The Importance of Human Connection When we are young children, we are taught the importance of and how to live healthy lives. Nutrition, exercise, and making healthy life choices all rank high on the scale of healthy living, but what do we learn about the importance and value of developing a deep, meaningful human connection. Interestingly enough, we are taught very little about this and the importance of nurturing it. Human connection, it would appear, is supposed to come naturally to us and be readily available. Yet, our lives are so busy in today’s day and age, and our social connections play second fiddle to work, school, hobbies, and household responsibilities.

Research shows that despite the increased connection to others via technology, loneliness is on the rise. A recent report found that more than 60 percent of Americans report feeling lonely, left out, poorly understood, and lacking companionship. Research also shows that loneliness can be detrimental to our health and many researchers fear that it may be more harmful than obesity or smoking. Research also suggests that individuals who feel lonely are 50 percent more likely to die prematurely than those with stable, healthy social relationships. So it would seem then that connecting with others is more important than we might like to think.

What Does Connecting Mean? Brene Brown, a professor who specializes in human connection, believes, “We cultivate love when we allow our most vulnerable and powerful selves to be deeply seen and known, and when we honor the spiritual connection that grows from that offering with trust, respect, kindness, and affection.”

Connecting means being open and available and being present in time and space with one another. It requires both learnings how to give and how to receive. For connection to occur, it is essential to create a safe, nurturing space where compassion, empathy, and trust are readily available.

Finding Real, Authentic Human Connection in Emotional Support Groups

It is hard to connect, and it is even harder to connect when we feel vulnerable. Our culture tells us to keep our feelings inside to be healthy, to talk about happy things and not the things that cause us emotional pain and discomfort.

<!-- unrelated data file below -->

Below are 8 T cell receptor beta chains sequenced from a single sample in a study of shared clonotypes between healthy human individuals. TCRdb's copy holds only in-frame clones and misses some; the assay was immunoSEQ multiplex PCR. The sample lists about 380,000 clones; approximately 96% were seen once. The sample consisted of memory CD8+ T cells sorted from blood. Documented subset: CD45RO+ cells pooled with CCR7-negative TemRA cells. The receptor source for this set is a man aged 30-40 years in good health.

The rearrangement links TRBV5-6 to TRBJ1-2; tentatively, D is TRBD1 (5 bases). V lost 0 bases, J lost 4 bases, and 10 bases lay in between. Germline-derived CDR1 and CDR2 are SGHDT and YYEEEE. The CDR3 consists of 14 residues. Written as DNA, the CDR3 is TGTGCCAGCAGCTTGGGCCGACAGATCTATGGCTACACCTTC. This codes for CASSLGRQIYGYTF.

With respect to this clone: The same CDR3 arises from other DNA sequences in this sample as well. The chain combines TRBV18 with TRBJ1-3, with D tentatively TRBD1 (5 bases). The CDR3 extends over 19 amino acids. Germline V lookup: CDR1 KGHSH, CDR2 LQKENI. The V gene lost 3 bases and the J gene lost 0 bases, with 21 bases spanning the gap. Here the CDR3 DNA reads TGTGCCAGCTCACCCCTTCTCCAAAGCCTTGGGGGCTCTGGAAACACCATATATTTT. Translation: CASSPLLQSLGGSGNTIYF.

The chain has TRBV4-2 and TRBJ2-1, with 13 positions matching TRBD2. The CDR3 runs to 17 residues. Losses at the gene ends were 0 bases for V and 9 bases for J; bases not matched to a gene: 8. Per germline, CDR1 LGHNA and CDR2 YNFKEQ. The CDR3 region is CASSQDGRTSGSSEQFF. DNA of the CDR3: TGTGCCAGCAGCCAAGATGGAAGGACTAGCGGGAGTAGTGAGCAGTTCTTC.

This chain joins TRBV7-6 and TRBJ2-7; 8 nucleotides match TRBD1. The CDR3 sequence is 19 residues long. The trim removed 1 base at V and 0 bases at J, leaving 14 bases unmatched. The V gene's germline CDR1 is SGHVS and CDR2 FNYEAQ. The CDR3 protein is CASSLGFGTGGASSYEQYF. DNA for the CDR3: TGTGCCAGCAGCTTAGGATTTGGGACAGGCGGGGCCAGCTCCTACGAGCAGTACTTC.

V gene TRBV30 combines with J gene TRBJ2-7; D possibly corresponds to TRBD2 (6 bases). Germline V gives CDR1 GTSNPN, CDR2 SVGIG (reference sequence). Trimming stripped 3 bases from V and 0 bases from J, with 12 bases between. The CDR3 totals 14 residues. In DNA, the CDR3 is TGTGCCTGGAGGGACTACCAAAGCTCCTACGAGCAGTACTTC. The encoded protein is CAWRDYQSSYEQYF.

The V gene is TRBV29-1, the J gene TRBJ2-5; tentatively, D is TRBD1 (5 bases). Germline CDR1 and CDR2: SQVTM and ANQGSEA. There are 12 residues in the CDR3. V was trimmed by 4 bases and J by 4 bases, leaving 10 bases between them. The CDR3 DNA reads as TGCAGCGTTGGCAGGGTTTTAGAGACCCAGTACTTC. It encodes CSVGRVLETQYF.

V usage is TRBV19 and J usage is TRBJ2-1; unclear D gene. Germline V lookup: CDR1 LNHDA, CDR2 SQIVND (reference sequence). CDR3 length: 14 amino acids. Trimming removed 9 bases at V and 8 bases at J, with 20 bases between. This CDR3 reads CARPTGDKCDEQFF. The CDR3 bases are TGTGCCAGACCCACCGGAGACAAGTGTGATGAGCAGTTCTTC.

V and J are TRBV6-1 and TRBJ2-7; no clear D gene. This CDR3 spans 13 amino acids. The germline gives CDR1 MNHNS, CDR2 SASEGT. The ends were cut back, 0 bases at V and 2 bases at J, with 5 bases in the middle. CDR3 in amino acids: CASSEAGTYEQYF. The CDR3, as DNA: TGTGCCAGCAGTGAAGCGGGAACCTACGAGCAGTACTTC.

At Circles, we understand the struggle of finding real human connection, and we recognize the benefits that come from connecting people who are experiencing similar life challenges. We believe in the power of human connection, and we know that individuals and communities are most potent when all members are valued, listened to, nurtured, and heard.

Making an Online Support Group Work for You Suppose this is the first time you have participated in a support group. In that case, it is expected that you might be feeling hesitant or apprehensive about sharing your darkest moments with a group of people you just met. Don’t worry; everyone feels this way at first, and in no time, sharing in the group will feel cathartic and second nature to the healing work you are doing together as a group.

Circles make it easy to find the connection and support you need from people who can genuinely relate to what you are going through. We hope that you will find the support you need in one of our group sessions.

We are glad that you took the first step throward help for our members, new and old.

Here are some quick tips to help you get the most out of your experience with Circles:

  • Be open and present
  • Attend all group sessions if possible
  • Remember, your facilitator is always there for you to guide you along the way. Reach out to your facilitator and communicate openly with them if you have any concerns about the group dynamics or if you will be missing a session.
  • Nurture your group relationships. Learn to give and receive feedback from the other members of the group.
  • Allow yourself to be vulnerable. Let your feelings out, cry, laugh, get angry.